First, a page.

In Canada there are now three different groups of aboriginal natives; First Nation, Inuit and Metis. For the purposes of this website, it is important to establish the meanings of terms as follows:
First Nation - This is a legal term established by the government of Canada. It is used to encompass all aboriginal natives in Canada that are not Metis or Inuit. This term is used to group together many different ethnic groups that have different customs, customs, histories, geographic locations. The First Nation people are scattered throughout Canada.
Indian - This term is used by the Canadian Government synonymously with First Nation.
Inuit - Inuit describes all the eskimo people in Canada and Greenland and many of the people in Alaska. Although the term Eskimo is the only term that encompasses all these people, it has fallen out of favor with Canadians and the people in Greenland. The Inuits are located mainly above the Arctic tree line - which forms the southern border.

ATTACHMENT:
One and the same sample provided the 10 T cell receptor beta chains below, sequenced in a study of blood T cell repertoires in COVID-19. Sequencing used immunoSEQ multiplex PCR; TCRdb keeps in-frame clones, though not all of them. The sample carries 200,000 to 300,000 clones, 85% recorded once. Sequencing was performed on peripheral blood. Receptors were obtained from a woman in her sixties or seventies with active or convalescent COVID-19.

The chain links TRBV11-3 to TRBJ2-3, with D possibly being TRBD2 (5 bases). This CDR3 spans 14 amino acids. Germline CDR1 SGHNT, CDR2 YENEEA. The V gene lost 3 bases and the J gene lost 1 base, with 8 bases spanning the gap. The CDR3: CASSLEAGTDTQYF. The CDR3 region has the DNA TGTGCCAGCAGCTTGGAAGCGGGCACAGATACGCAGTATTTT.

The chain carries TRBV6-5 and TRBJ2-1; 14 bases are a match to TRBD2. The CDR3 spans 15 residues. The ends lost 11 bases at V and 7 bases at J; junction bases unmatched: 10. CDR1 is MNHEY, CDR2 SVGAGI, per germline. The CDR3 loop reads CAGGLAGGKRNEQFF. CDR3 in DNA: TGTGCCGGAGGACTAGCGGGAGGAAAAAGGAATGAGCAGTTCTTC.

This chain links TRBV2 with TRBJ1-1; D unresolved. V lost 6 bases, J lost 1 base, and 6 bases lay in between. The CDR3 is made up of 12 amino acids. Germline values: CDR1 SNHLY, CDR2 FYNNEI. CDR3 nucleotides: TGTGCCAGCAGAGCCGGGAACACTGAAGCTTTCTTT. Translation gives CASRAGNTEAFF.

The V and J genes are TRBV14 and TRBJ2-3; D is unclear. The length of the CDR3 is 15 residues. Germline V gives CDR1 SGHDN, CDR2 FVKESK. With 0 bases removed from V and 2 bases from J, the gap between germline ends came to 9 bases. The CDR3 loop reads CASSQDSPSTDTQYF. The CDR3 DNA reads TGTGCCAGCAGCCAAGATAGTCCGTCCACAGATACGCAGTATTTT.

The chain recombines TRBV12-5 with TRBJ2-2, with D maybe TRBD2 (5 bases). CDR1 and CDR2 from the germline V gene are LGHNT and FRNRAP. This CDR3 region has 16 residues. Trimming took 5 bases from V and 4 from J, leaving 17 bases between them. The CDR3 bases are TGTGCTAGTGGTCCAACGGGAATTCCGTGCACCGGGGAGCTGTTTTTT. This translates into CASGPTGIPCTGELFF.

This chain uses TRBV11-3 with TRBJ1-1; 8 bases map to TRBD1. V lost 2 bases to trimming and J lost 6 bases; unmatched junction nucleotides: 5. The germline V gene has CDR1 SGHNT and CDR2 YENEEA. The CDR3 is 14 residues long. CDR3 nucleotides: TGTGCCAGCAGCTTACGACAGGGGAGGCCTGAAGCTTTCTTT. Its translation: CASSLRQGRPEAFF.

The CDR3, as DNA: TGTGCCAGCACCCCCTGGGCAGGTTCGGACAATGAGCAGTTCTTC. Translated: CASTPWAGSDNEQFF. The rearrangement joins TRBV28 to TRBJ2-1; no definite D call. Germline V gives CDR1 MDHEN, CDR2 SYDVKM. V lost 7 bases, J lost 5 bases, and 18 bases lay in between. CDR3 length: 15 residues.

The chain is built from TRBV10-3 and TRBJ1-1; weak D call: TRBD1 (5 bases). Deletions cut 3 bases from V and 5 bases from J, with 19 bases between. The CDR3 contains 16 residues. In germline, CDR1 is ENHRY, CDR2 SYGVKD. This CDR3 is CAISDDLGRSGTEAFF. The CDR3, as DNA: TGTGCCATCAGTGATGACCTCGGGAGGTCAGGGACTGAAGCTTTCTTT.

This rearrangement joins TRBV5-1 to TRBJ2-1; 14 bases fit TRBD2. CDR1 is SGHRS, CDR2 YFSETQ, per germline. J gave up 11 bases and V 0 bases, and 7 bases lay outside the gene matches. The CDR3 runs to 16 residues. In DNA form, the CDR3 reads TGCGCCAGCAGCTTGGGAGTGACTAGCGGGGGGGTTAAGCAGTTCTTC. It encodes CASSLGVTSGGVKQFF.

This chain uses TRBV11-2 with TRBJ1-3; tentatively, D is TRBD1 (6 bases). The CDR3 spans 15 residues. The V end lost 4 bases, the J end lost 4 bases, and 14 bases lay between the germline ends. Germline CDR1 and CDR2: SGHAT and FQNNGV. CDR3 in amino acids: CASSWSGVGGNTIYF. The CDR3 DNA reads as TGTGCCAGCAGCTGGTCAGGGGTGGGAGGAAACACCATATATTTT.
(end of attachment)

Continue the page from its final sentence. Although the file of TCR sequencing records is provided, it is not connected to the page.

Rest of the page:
Metis - Metis are aboriginal people that can trace their ancestry back to parents of mixed First Nation and European blood. Initially there was a distinction between a mixture of First Nation with French and a mixture of First Nation with British Isles. Other former names—many of which are now considered to be offensive—include Bois-Brûlés, Mixed-bloods, Half-breeds, Bungi, Black Scots and Jackatars.
The Métis homeland includes regions scattered across Canada, as well as parts of the northern United States (specifically Montana, North Dakota, and northwest Minnesota).
Metis Indian Search Engine
An important tool to help find information about Metis ancestry click here.